The Rubik’s Cube has been around for decades. I’ve toyed with the cube, probably in the very late ‘80s or early ‘90s, but never imagined being able to solve one. But wouldn’t it be satisfying if I could? And if not now, with months of social distancing, when?
Fortunately, the internet makes solving what was originally an architecture puzzle doable for most of us. Even the impatient, like me. The world record for solving a cube has plummeted since 2000 from 20 seconds to under five, as pros and enthusiasts synthesized high-speed solutions and turn combinations (called algorithms) and shared them with the world. (For a good primer, check out this documentary on Netflix.)
While the answers are already out there, a new Bluetooth-connected Rubik’s Cube (and companion app) unravels the terminology and simplifies it all into a guided tutorial. The Connected Cube sadly won’t have me cracking into the world rankings, but I can now, with increasing reliability, solve a Rubik’s Cube from scratch, without any help.
The Rubik’s Connected Cube is $59, making it notably pricier than typical Rubik’s Cubes, which are usually less than $20. You’re paying that premium for an iron-clad way of learning how to set up your scrambled cube, and an on-the-rails step-by-step method that will solve it, barring human error.
The only visible difference from a cube you didn’t solve in your childhood is a cross-shaped recess on the yellow face. This is where you recharge the puzzle so it’s able to connect over Bluetooth. A single charge will last you a good week of attempts to solve the cube. It otherwise looks, feels and moves like any other Rubik’s Cube. The magic lies with the companion app. This is a teacher with infinite patience that can track your every twist and, well, screw-up.
The Rubik’s Connected app is mostly focused on competitive functions and speed-solve timers aimed at experienced cubers, with the learning section for the rest of us, relegated to the final tab. GoCube, the company behind the Rubik’s Connected, has made connected cubes in the past — this is one with some (arguably important) Rubik’s branding. It also makes a more advanced model that lights up as you progress. That costs $20 more.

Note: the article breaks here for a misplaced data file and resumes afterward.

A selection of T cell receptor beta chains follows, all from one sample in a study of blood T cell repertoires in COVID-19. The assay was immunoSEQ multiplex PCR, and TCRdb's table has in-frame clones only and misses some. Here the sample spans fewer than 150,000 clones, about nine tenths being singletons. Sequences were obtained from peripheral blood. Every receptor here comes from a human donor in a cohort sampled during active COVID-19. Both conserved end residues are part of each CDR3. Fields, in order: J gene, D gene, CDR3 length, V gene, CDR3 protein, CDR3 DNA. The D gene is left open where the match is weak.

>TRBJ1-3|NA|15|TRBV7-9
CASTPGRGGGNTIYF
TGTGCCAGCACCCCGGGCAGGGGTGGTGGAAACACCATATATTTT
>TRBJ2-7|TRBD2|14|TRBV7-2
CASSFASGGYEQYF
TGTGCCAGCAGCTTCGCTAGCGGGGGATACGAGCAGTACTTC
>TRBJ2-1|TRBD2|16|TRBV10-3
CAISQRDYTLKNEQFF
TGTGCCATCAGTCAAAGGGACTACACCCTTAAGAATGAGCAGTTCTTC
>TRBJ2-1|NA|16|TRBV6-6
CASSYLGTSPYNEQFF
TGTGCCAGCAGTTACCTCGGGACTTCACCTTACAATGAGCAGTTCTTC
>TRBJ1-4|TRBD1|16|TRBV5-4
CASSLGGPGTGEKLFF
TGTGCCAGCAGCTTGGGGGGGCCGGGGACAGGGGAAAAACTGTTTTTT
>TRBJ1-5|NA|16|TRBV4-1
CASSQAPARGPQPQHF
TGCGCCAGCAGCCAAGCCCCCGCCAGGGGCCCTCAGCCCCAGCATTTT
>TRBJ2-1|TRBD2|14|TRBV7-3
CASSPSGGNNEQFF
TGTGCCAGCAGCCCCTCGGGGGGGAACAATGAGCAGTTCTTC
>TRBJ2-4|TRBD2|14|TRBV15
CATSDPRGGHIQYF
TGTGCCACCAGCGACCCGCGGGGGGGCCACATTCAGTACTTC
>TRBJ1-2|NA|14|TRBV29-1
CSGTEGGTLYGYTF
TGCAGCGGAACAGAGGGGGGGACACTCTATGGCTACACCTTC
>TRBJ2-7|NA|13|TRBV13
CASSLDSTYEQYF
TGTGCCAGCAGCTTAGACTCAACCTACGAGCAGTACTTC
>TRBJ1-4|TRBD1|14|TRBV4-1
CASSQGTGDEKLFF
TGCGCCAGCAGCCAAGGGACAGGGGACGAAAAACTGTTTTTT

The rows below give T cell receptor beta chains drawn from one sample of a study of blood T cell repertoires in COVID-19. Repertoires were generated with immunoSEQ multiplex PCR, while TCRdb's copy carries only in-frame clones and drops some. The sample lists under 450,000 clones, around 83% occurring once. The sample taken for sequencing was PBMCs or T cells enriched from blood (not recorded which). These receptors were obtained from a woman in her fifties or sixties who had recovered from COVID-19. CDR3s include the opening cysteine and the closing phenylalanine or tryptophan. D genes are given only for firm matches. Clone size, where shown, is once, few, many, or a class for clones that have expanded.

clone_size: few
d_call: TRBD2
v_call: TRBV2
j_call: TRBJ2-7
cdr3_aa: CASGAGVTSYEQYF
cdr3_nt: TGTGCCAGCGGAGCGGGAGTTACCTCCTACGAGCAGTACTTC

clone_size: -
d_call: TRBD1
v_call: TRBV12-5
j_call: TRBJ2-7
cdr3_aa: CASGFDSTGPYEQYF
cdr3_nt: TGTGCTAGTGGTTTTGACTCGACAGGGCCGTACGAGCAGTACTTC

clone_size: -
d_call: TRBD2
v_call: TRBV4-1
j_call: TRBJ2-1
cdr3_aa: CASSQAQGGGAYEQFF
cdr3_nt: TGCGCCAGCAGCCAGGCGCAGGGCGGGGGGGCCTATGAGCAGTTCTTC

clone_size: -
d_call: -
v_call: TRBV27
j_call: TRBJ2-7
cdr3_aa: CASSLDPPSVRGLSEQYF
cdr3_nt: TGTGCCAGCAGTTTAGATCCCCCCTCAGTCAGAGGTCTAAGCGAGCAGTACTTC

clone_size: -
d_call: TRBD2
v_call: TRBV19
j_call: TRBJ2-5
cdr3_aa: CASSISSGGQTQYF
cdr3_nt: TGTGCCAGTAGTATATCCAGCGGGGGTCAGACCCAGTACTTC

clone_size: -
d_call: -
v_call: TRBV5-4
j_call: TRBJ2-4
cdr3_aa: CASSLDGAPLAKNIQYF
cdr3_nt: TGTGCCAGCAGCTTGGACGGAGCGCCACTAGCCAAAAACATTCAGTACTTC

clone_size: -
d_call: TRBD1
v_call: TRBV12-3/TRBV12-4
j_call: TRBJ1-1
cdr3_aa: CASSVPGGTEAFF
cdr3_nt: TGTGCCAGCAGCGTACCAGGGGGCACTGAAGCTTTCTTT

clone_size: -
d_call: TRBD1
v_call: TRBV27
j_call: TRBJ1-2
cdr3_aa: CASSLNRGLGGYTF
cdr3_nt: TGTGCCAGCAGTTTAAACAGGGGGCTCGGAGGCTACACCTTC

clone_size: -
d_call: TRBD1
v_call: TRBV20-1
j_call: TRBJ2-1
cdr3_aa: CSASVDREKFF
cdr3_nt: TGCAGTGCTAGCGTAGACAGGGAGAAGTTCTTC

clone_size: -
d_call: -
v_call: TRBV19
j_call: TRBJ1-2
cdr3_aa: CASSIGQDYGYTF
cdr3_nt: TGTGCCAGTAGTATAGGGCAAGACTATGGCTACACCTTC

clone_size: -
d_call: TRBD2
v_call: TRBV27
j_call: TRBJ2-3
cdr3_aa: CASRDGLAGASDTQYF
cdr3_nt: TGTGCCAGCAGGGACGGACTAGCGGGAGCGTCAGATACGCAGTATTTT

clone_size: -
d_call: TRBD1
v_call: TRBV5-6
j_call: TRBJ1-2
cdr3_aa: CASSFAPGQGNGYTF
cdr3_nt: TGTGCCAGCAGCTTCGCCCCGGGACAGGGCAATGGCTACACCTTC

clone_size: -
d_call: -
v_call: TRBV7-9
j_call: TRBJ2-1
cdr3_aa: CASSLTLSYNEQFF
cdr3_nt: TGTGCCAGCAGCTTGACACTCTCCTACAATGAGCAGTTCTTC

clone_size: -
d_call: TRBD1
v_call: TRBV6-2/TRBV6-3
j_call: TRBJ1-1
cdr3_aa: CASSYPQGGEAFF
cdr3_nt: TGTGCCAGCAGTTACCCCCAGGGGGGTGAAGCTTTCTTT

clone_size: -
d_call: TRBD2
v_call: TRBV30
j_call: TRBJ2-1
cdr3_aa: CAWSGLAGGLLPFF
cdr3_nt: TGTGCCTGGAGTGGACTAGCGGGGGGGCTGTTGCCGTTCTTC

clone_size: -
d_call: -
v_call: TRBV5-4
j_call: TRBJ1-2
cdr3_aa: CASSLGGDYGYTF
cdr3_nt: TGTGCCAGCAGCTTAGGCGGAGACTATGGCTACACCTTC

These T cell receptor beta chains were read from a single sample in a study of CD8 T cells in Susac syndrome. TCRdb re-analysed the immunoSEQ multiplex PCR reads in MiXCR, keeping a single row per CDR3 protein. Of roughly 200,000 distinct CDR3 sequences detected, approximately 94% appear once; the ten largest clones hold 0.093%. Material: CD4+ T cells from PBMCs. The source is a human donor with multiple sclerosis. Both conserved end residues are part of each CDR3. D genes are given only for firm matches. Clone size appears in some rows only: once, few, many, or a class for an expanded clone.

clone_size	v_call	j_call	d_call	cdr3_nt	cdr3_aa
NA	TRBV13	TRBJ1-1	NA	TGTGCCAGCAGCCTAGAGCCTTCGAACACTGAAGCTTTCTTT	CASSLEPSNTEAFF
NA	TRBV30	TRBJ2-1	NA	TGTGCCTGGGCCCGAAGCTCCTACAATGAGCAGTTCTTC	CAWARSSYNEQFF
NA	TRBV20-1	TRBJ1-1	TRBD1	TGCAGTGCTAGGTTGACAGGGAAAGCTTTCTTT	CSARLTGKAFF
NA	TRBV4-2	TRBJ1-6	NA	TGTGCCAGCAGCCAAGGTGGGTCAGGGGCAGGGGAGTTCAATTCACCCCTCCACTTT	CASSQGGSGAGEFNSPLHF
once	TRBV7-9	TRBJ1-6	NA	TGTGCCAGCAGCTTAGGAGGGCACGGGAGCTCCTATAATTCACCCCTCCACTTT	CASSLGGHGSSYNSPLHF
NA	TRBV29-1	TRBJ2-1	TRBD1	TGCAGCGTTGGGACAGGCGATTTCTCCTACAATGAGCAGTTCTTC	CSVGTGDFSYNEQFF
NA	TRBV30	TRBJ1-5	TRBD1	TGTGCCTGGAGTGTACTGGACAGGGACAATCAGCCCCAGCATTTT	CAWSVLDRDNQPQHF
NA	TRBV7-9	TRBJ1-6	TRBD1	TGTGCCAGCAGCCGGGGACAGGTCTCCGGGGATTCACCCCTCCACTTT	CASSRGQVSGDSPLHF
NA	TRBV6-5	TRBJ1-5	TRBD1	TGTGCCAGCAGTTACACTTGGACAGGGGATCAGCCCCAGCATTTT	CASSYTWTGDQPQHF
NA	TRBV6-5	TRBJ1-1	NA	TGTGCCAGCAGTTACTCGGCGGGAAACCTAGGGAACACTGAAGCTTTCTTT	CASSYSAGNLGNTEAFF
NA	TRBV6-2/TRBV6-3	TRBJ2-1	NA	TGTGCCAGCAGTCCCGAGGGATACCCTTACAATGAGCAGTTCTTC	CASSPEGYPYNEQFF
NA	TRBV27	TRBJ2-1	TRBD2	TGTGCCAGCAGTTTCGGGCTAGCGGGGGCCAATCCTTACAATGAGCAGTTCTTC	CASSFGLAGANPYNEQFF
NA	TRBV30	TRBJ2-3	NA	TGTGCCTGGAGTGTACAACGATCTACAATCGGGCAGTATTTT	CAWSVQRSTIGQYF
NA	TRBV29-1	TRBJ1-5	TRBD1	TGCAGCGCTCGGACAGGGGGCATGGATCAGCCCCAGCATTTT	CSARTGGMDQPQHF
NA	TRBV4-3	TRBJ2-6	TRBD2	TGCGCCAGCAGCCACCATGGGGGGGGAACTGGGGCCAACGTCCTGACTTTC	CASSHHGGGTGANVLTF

The solution guide includes a detailed course that covers the terminology and the moves used to get you to your first solve. It’s a seven-step process (there are faster, more complicated ways to solve it), and you’ll find some steps more complicated than others. At least I did.
Each step comes with at least one video tutorial, alongside a cheat sheet of the algorithm combinations needed to manipulate the cube. The best part is that the app is able to keep you on track by offering a way to reverse your mistakes, through a series of on-screen twists and rotations, as well as the option to “program” your cube so you can repeat any trickier steps until you’ve got them memorized.
After I got my first solve — which I was far too proud of — there’s a practice option in the learning tab that offers minimal hints to help you work through the cube. If you need more assistance, a light-bulb icon will offer a video tutorial of the step you’re working on, as well as the turns needed.
I’ve now solved the cube a handful of times, and I’m working to memorize the process. I can typically unscramble the cube in under three minutes. The more complicated final steps still trip me up occasionally, but there’s light at the end of the tunnel. Sub-ten-second solves aren’t happening any time soon, but if I can solve a Rubik’s Cube, you almost definitely can too.